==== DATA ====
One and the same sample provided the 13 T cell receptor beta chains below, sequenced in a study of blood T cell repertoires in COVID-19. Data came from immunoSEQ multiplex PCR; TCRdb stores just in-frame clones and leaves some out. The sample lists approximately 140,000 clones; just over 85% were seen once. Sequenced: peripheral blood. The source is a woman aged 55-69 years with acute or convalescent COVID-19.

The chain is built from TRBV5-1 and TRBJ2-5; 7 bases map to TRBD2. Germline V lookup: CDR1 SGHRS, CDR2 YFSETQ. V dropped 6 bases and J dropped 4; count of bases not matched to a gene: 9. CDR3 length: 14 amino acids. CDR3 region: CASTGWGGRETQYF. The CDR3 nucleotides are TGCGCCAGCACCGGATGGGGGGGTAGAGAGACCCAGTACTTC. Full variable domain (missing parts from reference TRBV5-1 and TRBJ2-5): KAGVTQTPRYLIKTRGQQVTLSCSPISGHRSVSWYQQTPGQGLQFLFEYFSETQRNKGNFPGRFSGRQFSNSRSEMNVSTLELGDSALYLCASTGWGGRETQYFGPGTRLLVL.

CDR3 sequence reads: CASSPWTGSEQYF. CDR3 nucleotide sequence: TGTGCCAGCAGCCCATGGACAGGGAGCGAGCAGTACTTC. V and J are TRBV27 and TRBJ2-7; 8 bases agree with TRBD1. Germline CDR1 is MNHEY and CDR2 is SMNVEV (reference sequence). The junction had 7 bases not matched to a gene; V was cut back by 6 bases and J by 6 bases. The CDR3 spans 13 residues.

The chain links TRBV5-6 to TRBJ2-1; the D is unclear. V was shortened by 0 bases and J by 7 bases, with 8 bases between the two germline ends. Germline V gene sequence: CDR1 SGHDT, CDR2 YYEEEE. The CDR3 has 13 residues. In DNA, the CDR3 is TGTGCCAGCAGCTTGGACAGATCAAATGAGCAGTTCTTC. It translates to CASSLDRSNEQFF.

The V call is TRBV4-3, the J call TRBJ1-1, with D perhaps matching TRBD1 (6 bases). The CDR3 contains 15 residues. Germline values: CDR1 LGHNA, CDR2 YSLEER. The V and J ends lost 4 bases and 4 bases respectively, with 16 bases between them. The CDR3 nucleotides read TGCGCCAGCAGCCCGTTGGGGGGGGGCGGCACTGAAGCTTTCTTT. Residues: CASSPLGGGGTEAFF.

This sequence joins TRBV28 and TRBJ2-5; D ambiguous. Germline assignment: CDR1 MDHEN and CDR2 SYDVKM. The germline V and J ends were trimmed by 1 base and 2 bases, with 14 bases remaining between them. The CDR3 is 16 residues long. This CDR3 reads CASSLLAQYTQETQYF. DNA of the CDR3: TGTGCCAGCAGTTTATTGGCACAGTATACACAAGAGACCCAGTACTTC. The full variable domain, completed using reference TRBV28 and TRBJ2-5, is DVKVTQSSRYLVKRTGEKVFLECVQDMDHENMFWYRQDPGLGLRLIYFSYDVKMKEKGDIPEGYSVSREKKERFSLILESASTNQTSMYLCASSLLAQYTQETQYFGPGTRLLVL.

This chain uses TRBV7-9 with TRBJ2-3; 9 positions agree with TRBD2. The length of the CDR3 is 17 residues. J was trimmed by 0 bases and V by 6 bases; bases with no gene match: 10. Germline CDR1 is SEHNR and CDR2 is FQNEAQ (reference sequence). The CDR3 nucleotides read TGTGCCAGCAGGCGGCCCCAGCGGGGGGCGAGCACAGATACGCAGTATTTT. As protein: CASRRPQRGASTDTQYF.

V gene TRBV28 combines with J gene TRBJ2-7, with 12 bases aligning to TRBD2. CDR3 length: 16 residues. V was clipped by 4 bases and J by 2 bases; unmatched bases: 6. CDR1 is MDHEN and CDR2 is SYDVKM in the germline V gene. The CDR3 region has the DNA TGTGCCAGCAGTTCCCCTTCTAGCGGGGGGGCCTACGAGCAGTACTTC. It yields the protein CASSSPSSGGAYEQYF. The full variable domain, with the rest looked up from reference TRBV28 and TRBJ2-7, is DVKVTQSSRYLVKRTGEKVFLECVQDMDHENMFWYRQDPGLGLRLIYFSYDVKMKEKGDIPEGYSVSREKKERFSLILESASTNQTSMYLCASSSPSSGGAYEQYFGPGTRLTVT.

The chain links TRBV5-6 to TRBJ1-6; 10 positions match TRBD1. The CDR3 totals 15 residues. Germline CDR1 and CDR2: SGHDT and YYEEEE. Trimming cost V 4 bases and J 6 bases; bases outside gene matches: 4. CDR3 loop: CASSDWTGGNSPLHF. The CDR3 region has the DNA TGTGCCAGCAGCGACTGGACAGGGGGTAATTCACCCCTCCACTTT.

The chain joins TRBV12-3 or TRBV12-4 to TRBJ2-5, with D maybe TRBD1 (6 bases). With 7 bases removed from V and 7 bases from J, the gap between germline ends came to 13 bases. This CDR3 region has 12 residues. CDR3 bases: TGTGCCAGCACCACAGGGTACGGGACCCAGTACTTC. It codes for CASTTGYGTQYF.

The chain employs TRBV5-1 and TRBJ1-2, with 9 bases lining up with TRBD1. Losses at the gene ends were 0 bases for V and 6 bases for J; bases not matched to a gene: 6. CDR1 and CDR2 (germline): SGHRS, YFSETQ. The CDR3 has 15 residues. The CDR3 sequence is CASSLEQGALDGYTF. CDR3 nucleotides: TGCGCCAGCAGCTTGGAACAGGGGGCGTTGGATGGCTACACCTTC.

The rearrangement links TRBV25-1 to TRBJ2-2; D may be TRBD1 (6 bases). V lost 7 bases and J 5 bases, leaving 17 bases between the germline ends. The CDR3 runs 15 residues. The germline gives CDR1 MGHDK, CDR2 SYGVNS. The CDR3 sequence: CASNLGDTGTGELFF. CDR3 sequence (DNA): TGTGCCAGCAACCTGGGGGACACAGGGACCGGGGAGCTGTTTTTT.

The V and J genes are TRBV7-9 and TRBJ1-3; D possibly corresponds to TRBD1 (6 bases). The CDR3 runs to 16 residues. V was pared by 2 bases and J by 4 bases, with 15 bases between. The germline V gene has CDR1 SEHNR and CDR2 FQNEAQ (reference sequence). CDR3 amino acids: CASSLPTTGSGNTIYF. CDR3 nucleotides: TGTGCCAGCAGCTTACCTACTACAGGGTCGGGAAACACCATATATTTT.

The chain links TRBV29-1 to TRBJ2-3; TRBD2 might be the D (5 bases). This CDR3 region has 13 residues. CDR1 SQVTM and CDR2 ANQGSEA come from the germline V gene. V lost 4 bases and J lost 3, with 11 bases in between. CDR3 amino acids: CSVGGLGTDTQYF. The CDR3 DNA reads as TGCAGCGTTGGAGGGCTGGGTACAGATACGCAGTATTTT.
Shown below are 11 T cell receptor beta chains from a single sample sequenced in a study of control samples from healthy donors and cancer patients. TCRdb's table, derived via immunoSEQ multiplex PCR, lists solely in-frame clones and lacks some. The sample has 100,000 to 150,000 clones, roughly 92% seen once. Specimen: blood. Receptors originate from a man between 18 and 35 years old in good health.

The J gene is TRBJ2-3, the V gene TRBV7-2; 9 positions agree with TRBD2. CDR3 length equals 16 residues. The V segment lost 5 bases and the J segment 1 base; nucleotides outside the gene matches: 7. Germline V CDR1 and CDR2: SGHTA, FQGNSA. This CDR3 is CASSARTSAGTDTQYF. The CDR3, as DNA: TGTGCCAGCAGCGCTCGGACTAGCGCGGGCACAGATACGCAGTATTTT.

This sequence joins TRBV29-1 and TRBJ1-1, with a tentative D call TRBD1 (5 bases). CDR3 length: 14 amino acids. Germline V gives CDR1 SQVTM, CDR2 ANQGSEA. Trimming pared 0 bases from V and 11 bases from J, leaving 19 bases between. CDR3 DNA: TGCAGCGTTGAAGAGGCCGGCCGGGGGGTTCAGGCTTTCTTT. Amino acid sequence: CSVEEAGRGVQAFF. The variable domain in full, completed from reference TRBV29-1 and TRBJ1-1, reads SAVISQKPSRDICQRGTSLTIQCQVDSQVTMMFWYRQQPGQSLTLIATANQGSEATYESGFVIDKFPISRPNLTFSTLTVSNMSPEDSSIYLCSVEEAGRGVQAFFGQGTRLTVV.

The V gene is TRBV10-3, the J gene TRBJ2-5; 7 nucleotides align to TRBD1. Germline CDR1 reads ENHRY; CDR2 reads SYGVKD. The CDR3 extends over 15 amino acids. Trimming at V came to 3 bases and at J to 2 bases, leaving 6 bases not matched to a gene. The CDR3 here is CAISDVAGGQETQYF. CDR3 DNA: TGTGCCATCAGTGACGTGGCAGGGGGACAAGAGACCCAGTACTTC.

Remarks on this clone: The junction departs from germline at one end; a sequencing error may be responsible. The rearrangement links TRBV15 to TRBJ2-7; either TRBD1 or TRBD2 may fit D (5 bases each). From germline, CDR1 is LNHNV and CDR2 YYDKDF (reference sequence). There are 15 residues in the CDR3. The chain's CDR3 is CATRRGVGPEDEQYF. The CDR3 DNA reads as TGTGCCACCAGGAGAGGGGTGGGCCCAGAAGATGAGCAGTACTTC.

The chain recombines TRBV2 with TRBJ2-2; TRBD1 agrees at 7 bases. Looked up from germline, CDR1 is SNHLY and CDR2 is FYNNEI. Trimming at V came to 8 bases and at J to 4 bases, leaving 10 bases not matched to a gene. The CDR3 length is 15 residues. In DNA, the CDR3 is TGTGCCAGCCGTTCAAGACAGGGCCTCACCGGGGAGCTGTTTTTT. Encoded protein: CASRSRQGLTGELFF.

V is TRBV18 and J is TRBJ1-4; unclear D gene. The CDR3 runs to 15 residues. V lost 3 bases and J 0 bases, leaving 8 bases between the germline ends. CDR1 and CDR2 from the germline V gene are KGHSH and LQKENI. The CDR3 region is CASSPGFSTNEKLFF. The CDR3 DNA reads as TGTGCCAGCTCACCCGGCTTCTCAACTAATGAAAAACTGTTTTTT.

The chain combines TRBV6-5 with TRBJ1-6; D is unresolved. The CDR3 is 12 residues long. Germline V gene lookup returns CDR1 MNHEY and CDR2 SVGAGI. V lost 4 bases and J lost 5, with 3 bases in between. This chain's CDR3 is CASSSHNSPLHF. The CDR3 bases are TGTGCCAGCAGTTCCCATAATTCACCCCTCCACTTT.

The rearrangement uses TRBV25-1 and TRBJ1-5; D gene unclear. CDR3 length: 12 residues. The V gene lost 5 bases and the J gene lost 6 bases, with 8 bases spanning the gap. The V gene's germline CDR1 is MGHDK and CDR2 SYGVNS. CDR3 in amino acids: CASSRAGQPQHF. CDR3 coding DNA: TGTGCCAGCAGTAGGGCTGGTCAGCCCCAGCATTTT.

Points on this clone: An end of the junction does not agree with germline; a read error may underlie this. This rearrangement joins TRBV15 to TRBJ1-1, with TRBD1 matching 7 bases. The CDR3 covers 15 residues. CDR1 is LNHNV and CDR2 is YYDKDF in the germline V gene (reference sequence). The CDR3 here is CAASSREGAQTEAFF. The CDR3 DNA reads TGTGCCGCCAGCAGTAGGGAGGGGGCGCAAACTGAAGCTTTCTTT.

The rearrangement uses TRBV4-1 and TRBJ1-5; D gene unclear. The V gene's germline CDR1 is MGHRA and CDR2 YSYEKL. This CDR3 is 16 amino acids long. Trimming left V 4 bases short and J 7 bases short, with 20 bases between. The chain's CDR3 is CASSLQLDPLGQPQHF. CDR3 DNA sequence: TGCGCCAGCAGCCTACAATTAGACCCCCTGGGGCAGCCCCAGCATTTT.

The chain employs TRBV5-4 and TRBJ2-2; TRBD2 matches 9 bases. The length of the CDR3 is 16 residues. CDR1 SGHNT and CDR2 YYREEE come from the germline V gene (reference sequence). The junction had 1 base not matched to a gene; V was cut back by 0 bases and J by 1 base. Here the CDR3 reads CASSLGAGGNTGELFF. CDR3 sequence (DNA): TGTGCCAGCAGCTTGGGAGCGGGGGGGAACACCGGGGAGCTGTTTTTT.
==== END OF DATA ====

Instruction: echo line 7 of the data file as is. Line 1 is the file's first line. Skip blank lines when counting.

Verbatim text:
This chain uses TRBV7-9 with TRBJ2-3; 9 positions agree with TRBD2. The length of the CDR3 is 17 residues. J was trimmed by 0 bases and V by 6 bases; bases with no gene match: 10. Germline CDR1 is SEHNR and CDR2 is FQNEAQ (reference sequence). The CDR3 nucleotides read TGTGCCAGCAGGCGGCCCCAGCGGGGGGCGAGCACAGATACGCAGTATTTT. As protein: CASRRPQRGASTDTQYF.